Deadline: September 15, 2014
The International Conference “Giving Voice to Cultures: Practices of Russia-Britain Cross-Cultural Communication in the 21st Century” will take place December 12-13, 2014 at The Princess Dashkova Russian Centre, the University of Edinburgh.
We invite proposals for full paper panels, individual papers and roundtables. Proposals including paper abstracts of 250 words accompanied by a short CV are to be submitted by no later than 15 September 2014 to Dashkova.Centre@ed.ac.uk. Authors of accepted papers will be expected to register for the conference by the pre-registration deadline of 15 October. All participants are expected to submit a full version of their paper by 30 October 2014.
The question of intercultural contact between Russia and Britain in the past centuries has been widely studied across disciplines. However, the 21st century – the epoch of intensified globalisation and transnational mobility – has produced new models of giving voice to cultures intended for exchange and consumption. The contemporary period has put its own mark on the ways of construction and sharing cultural knowledge of a foreign place and facilitated the emergence of new behaviours and subjectivities. A variety of intercultural links between Russia and the UK have grown to include various patterns of migration and tourism as well new forms of business, academic and cultural contacts. This takes place against the unprecedented accessibility of information including a plethora of texts and images and a growing intensity of internet communication. In both countries, spaces of domestication of respectively Russian and British cultures and hybrid cultural forms are emerging.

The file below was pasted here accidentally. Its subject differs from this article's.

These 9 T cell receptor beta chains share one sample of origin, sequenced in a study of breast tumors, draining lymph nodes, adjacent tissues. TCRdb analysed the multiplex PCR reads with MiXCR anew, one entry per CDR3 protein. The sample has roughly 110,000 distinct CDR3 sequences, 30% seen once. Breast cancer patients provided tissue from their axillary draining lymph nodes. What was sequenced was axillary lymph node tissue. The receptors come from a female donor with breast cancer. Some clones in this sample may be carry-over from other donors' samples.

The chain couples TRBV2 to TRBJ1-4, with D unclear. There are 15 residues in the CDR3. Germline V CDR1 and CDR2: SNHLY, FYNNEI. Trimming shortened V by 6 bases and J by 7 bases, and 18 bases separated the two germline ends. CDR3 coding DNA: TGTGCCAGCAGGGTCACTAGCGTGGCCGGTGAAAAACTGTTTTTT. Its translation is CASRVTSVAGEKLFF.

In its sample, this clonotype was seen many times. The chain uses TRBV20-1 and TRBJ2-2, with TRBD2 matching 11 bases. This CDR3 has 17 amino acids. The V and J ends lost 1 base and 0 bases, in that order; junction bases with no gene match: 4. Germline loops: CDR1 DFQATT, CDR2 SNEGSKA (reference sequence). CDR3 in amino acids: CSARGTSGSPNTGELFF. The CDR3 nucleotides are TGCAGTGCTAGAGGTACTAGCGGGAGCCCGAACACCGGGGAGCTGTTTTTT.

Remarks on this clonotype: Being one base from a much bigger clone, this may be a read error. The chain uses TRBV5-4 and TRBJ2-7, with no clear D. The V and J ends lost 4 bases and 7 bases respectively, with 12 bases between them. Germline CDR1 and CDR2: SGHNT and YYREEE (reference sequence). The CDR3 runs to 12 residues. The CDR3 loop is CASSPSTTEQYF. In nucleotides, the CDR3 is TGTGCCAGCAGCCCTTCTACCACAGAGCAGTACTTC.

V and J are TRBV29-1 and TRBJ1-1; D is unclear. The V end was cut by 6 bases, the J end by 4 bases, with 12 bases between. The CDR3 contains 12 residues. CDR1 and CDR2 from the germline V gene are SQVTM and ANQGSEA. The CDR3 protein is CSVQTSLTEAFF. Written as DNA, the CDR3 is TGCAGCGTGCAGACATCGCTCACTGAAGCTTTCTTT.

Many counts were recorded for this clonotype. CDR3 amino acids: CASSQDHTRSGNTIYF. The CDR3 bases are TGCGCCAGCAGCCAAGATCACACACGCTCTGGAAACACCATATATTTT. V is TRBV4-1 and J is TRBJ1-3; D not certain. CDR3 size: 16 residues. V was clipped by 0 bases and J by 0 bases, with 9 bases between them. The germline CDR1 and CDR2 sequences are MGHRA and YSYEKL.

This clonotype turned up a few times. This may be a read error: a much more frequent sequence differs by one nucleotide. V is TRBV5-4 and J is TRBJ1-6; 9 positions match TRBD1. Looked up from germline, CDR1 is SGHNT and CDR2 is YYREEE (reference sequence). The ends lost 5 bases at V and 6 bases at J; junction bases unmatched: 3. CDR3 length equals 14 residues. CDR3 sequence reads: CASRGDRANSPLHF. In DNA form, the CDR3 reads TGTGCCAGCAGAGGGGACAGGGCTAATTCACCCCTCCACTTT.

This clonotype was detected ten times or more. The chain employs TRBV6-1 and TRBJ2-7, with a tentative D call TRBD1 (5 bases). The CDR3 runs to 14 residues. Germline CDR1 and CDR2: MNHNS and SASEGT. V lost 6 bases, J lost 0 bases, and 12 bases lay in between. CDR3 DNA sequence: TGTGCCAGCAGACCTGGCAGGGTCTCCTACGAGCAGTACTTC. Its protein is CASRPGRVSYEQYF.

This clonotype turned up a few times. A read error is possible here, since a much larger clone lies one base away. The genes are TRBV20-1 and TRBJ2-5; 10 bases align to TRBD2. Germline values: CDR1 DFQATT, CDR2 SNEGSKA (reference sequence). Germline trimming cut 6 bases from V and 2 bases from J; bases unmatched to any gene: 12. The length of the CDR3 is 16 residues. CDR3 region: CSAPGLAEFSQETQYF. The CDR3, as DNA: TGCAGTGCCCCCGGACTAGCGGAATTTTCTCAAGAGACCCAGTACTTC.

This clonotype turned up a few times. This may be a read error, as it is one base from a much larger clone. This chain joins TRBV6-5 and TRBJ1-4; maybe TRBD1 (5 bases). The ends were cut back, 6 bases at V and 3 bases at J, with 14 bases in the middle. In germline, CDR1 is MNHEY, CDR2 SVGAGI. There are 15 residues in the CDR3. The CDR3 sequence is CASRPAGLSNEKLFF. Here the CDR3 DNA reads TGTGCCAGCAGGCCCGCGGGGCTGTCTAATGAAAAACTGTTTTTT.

Contemporary patterns and practices of giving voice to cultures require new approaches to the British-Russian inter-cultural dialogue. The conference sets out to explore practices of cross-cultural communication between Russia and Britain in the 21st century. It focuses on the forms and systems of meaning making in a variety of cultural fields in dialogue. We expect that the conference will address the ways of mutual representations and cross-cultural experiences of the Russians and British expressed in the media, literature, films, theatre; the translation of cultures in art exhibitions, concerts and other art forms; linguistic and cultural exchange in diasporas, digital communities and networking sites; tourism practices and discourses (travel guides, blogs, phrasebooks, etc.); questions of linguistic and cultural commoditization, spaces of cultural exchange, and related themes.
Approaches including socio-cultural linguistics, discourse studies, media and new media studies, cultural anthropology, theatre, film, visual studies, diaspora, tourism studies, and related disciplines are welcome.
The conference will explore (but not exclusively) the following themes:
• Approaches to the UK-Russian cross-cultural communication in the 21 century.
• Narratives of Russia and Russianness in Britain / of Britain and Britishness in Russia (national and transnational television, travel programmes, films, theatre, performances, music, art, literature including travel writing, Internet resources, blogs, communities and networking sites, etc.).
• Literary and non-literary translation as a cross-cultural practice.
• Sites of cultural exchange and domestication.
• Migration as linguistic and cultural experience. Russian diaspora in the UK as a site of cultural exchange and cultural hybridity.
• Holidaying and tourism as forms of cultural exchange (constructing and consuming “authenticity”; experiential tourism; visiting/seeing global events: Olympic games, Championships and festivals, etc.)
• Discourses of consumption (shopping, dining, souvenir culture, etc.)
• Linguistic and cultural commoditization.
• Russia’s cross-cultural exchanges with other cultures: differences and similarities to the UK.
We expect that we would be able to offer a limited number of travelling grants.
Working languages of the conference are English and Russian.